A license permits you to use software, content, and services in accordance with certain terms and conditions set out in an end-user license agreement (EULA). A EULA is a legally binding document. Without entering into a EULA, you can't legally use the software, content, or service.

When you purchase software, you are buying the right, or getting a license, to use the software in accordance with the EULA.

The EULA explains exactly how you can use the software you purchase and identifies specific restrictions on your use of the software. If you break the terms of the EULA, you are subject to enforcement action and penalties.

This page answers frequently asked questions about EULAs.

Can I install the separate components of a suite on different machines?

No. Product suites such as Studio and Creative Suite are sold and priced as a single product. You receive a substantial discount for purchasing one product suite rather than separate licenses to each of the component products. The EULA expressly states that all products included in a suite must be installed and used on the same machine.

Can I use my software on two computers?

If you own, or are the primary user of, a single-user- or volume-license Adobe product that is installed on a computer at work, you can also install and use the software on one secondary computer of the same platform at home or on a portable computer. However, you may not run the software simultaneously on both the primary and secondary computers.

No more than one user can use a single-user-license Adobe product.

Note: AVL customers have to buy two different licenses to use both operating systems, even if they have two different computers. They can use the same license on another computer (not simultaneously) only with the same platform at home.

For more information regarding Adobe's activation policy, including recent changes, see activation and deactivation help.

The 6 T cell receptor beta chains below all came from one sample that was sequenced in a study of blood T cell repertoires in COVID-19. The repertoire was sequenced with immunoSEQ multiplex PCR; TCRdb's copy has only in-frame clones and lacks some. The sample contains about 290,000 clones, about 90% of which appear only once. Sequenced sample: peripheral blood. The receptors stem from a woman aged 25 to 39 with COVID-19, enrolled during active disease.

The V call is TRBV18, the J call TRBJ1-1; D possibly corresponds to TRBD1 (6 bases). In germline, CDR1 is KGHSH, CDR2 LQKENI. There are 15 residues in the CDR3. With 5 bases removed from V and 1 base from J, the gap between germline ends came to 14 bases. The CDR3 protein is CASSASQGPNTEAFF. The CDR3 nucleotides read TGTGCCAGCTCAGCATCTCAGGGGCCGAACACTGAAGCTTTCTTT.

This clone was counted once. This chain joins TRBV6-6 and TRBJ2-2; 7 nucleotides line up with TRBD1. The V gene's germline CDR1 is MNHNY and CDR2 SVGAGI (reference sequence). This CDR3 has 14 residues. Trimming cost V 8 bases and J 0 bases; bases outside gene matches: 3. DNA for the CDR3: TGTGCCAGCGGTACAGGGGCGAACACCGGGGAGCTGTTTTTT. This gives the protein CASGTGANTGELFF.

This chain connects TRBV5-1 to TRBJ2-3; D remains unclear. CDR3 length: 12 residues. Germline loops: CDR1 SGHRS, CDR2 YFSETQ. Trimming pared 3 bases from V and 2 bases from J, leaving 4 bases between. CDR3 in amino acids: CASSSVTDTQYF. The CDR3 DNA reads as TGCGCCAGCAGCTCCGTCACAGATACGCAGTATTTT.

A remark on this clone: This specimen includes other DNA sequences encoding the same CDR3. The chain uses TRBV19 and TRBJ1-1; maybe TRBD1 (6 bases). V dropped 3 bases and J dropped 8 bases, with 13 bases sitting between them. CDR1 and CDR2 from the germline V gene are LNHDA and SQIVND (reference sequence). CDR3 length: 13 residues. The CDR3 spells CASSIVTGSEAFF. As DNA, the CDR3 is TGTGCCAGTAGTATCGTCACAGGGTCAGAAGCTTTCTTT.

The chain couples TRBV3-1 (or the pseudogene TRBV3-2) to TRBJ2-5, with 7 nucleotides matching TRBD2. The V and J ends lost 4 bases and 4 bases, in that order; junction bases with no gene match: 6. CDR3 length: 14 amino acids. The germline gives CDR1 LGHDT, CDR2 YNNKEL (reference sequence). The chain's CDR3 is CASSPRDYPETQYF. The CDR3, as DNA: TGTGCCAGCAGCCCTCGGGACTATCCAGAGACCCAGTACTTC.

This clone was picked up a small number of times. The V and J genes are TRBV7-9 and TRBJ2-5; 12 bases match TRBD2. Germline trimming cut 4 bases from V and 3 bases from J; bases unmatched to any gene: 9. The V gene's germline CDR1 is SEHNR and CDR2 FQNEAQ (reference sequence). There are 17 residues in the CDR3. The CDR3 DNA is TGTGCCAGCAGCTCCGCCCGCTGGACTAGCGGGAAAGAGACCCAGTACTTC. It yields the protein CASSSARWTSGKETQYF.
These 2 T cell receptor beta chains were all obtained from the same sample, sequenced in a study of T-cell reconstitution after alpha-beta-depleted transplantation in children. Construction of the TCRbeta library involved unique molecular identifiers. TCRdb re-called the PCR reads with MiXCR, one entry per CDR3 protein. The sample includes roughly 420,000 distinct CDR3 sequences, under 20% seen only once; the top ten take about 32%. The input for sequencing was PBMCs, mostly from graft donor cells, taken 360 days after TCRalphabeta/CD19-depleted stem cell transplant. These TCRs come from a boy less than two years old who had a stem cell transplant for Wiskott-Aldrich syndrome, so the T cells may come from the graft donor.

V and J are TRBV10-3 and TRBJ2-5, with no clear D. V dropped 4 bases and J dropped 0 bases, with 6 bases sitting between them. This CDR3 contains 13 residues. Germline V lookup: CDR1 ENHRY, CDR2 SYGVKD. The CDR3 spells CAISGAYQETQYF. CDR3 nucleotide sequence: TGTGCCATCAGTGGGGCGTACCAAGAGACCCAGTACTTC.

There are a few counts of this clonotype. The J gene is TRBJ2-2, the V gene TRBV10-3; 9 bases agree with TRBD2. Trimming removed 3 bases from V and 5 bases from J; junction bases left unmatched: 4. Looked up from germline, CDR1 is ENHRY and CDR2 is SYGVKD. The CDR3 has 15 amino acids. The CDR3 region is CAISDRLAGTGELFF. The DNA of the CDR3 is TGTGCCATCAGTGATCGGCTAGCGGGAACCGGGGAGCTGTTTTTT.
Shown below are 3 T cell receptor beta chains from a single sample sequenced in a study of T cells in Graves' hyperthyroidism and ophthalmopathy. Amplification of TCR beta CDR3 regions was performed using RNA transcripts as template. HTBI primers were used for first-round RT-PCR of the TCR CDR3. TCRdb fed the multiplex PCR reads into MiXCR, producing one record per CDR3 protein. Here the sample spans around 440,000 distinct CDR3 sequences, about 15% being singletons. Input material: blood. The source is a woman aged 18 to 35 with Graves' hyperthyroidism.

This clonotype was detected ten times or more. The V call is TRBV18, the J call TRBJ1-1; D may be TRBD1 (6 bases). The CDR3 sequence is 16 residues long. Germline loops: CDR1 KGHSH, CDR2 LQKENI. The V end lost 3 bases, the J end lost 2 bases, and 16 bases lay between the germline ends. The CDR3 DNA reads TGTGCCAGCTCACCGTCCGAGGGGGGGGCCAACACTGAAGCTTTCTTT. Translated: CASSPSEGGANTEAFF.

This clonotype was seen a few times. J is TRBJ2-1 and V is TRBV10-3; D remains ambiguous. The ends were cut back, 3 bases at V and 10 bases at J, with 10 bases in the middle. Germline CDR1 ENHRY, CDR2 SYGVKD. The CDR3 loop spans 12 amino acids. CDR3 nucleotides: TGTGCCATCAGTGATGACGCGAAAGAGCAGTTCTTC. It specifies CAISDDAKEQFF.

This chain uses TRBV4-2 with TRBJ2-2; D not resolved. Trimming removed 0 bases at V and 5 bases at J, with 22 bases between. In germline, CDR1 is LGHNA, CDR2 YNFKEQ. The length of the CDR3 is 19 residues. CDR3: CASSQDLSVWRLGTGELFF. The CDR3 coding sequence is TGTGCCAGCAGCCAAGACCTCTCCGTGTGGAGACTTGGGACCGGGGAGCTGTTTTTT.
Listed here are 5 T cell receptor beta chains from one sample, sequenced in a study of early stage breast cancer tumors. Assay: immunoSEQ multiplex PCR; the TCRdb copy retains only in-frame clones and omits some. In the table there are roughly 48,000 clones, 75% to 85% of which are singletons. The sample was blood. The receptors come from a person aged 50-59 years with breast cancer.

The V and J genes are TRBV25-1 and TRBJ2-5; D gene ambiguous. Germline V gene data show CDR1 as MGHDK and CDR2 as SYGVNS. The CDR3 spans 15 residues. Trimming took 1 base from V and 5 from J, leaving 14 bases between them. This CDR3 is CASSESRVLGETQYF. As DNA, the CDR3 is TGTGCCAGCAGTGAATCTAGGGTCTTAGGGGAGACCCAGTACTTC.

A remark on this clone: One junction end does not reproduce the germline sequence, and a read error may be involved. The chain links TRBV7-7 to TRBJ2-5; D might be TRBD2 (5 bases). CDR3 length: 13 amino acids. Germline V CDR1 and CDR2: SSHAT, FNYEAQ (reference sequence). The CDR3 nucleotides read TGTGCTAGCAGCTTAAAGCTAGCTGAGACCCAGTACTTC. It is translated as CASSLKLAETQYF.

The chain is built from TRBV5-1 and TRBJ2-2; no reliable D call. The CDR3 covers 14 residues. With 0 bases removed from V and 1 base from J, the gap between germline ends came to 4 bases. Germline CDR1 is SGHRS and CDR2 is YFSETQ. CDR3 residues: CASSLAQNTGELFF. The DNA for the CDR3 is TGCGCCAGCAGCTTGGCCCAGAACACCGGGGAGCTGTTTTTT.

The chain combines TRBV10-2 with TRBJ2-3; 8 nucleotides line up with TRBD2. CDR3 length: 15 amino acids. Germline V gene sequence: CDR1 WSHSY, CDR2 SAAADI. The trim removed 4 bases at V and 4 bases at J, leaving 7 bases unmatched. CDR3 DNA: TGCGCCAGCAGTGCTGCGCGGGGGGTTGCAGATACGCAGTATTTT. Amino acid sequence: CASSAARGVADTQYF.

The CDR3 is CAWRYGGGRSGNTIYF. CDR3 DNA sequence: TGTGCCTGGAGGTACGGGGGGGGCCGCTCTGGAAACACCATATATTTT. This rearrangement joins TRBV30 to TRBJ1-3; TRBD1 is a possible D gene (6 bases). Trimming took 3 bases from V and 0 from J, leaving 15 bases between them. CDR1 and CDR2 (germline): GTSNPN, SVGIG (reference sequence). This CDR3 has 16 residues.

Can I use my software on both partitions of a dual-boot system?

If you run a dual-boot system with a product installed on both partitions, it's necessary to purchase a separate license for each installation. Before you install the product on both the Mac OS and Windows partitions on a dual-boot system, obtain a separate license for each product.

Why can't I use my software on different platforms?

Adobe develops software for different platforms (such as Mac OS, Windows, Linux) and sells the software built for separate platforms as separate products. If you want to use the products on different platforms, it's necessary to purchase a license of the software for each platform you use. A serial number for a product for one platform cannot be used for the same product for another platform.

Once I've upgraded, can I use, sell, or transfer the previous versions of the software?

No. Purchasing an upgrade to your product extends your existing license to cover the new version of Adobe software. It does not provide you with two separate licenses for the old version and the new version. For example, if you upgrade from Adobe Acrobat 6 to Acrobat 7, you cannot sell Acrobat 6 to someone else.

If you purchase a new license, rather than upgrade your old software, you are permitted to transfer your old license—that is, as long as you did not purchase the original license with a volume licensing arrangement.

How do I know if I am eligible to use the Education version of the software?

To see the requirements for purchasing Educational versions of Adobe software, visit the Adobe Education Store.

To whom do I report that a company is using software improperly?

Report violations of the EULA or any improper or unauthorized use of Adobe software to piracy@adobe.com, contact Adobe Support, or call 800-343-3325. Adobe uses good-faith efforts to maintain as confidential all personally identifiable information Adobe collects from you.


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